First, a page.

Thursday, 16 October 2014

Access to Work - the government's in charge of another car crash

The government is actively making decisions that make it harder for disabled people to find and stay in work.

This, despite their rhetoric of work being good for you.

You'd think a government scheme that brings in £1.48 for each £1.00 spent on it (ref. 1 below) would be a flagship scheme, widely trumpeted and funded to the gills. But no, Access to Work, a fantastic scheme, that met the costs linked to meeting disabled people's access needs so they wouldn't disadvantage either employer or employee is being screwed around with, and is turning into a car crash.

Disabled workers are being made to wait 6 months upwards for decisions on whether the scheme will cover their needs. For some, this is too long, and people are having to leave jobs before decisions are made.

Previously, Access to Work was administered from multiple regional offices. Individuals would be linked to a specific advisor, who would understand the detail of their conditions, work, and requirements. This meant less admin time for both worker and government employee as explaining every last detail of work roles, conditions, and needs only needed to happen once.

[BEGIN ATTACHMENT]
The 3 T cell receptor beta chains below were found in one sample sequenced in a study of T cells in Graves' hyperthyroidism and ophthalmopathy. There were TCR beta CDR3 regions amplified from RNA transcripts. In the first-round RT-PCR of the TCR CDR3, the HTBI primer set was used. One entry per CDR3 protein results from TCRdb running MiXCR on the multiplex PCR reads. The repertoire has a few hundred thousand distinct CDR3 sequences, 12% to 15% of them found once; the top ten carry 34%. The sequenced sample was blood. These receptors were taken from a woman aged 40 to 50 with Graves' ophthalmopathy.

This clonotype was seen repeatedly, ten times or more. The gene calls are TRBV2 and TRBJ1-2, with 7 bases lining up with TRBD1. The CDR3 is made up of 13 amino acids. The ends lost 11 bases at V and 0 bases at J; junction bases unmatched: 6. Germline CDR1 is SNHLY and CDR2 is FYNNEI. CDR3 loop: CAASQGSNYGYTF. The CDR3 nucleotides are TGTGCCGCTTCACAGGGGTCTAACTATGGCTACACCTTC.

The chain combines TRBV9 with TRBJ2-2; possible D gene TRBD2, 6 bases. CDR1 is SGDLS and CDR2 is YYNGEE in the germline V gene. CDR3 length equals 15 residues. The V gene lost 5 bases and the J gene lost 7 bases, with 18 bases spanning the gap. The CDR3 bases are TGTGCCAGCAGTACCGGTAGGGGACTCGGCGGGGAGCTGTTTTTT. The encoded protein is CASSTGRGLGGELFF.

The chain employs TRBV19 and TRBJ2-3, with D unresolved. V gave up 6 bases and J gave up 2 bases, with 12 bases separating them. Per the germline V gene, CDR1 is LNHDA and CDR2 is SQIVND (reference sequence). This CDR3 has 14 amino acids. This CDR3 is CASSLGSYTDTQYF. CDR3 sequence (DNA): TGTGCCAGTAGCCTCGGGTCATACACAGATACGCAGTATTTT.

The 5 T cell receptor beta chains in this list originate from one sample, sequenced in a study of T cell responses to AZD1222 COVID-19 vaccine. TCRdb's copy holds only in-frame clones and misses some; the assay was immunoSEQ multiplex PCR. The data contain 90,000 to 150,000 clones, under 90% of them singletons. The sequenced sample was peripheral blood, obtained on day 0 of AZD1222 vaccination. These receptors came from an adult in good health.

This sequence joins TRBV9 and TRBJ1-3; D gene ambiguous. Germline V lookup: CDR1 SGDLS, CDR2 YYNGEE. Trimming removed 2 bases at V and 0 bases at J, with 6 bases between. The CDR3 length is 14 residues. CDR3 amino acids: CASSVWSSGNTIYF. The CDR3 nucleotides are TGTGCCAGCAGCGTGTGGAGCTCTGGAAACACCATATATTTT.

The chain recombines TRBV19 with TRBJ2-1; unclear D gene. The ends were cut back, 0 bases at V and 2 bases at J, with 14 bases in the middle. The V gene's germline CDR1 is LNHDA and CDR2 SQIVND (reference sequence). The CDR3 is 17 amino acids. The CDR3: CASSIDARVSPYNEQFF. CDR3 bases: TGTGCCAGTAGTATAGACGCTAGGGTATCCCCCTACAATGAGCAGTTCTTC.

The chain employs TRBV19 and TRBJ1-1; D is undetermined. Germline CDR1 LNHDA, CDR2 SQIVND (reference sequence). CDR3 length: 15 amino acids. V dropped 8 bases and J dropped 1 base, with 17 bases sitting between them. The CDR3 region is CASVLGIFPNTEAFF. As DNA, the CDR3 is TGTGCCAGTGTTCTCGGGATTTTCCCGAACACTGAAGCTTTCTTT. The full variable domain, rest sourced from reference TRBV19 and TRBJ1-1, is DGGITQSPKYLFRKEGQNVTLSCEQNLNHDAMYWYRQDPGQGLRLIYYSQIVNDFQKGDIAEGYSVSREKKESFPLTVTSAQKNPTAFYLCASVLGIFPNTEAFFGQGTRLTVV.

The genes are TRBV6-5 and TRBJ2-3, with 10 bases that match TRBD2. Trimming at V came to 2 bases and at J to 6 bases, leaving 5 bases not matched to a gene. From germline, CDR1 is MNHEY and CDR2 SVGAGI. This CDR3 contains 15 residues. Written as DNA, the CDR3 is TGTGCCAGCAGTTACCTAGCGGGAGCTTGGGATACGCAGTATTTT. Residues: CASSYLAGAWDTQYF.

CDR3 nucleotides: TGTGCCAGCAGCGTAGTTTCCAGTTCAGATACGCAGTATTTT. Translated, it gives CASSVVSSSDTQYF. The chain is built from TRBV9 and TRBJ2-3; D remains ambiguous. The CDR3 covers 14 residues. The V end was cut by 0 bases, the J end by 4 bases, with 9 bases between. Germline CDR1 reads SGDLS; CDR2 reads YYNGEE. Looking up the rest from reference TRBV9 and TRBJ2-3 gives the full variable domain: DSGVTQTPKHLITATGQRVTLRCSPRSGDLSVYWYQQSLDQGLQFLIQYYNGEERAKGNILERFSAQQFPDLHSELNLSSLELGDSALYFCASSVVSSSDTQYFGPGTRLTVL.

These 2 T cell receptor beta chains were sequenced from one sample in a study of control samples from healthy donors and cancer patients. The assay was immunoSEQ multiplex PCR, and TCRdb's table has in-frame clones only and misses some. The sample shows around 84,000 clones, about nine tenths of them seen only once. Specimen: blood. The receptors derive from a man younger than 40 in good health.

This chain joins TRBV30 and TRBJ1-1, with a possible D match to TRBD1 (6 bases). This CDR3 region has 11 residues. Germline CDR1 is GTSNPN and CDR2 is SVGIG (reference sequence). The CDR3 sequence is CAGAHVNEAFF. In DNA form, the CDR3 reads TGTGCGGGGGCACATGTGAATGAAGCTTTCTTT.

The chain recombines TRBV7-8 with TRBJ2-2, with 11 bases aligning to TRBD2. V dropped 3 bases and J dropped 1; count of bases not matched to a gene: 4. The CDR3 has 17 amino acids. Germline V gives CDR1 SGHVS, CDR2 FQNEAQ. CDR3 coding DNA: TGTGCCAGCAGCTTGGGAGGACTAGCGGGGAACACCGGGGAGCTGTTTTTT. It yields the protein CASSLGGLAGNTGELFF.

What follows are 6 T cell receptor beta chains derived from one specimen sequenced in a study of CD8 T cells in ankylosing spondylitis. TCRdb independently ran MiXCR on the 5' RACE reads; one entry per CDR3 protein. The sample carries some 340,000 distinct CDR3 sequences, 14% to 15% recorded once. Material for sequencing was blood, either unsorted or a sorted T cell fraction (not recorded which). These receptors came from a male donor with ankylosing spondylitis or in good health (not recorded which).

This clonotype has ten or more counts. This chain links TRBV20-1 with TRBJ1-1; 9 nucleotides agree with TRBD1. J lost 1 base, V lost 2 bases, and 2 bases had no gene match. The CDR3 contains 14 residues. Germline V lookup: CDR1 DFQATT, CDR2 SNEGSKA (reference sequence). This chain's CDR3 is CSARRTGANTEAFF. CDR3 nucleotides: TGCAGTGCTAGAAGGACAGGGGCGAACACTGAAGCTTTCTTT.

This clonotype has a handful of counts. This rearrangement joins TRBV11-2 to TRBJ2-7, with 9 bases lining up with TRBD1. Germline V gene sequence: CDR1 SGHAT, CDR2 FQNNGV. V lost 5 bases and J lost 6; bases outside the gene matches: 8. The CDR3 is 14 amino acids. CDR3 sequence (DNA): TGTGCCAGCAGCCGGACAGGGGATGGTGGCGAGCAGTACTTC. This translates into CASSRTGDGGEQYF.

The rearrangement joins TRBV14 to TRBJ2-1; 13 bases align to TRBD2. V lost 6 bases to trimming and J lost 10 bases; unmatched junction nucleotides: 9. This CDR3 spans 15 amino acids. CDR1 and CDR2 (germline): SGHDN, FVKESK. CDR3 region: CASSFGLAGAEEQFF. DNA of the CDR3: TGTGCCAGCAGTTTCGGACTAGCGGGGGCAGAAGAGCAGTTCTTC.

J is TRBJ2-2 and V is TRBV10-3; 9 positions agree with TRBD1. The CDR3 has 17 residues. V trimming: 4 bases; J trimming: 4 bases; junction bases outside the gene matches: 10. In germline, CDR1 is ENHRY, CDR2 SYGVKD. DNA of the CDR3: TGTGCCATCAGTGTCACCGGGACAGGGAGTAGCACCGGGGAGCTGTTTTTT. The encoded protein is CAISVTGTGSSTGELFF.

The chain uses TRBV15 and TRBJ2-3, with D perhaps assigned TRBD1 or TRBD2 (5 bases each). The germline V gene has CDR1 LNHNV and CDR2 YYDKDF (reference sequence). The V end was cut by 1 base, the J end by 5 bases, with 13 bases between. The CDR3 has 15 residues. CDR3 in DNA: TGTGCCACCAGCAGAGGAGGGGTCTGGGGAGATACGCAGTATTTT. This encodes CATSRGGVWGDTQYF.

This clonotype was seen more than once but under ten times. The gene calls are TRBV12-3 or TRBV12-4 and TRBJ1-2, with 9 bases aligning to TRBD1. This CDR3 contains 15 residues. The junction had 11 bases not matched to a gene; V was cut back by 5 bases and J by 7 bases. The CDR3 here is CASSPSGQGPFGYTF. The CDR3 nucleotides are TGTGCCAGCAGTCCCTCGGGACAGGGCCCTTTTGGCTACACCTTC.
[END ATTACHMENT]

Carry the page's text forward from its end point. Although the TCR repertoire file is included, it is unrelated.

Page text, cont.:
Now, those regional offices have been closed, and a smaller number of central offices have opened. Those experienced in the system have lost work, and new staff have been employed. Workers no longer have a dedicated advisor, so have to go into minute detail every time they contact the AtW office. Hours can be lost to repeated phone calls - all time spent on admin that a non-disabled worker doesn't have to do. And all costing taxpayers' - our - money, as an inefficiency has been added to the system.

I have a small amount of self employed work as a printmaker. I need to go to art fairs to sell my work - just relying on internet sales isn't enough. I am medically unfit to drive, so need to take my work - including framed prints up to 60cm square - on the bus, or in taxis. I struggle to lift and carry heavy items, so need help with this.

Formerly, AtW would help with taxi costs (within reason) to get to fairs, and a support worker, to help with physical tasks I can't manage. Bear in mind this is stuff a non-disabled person could do alone. However, recently AtW are asking for proof I have a profitable business before they'll consider me eligible for support.

How many self-employed people turn a profit in the first couple of years of operation?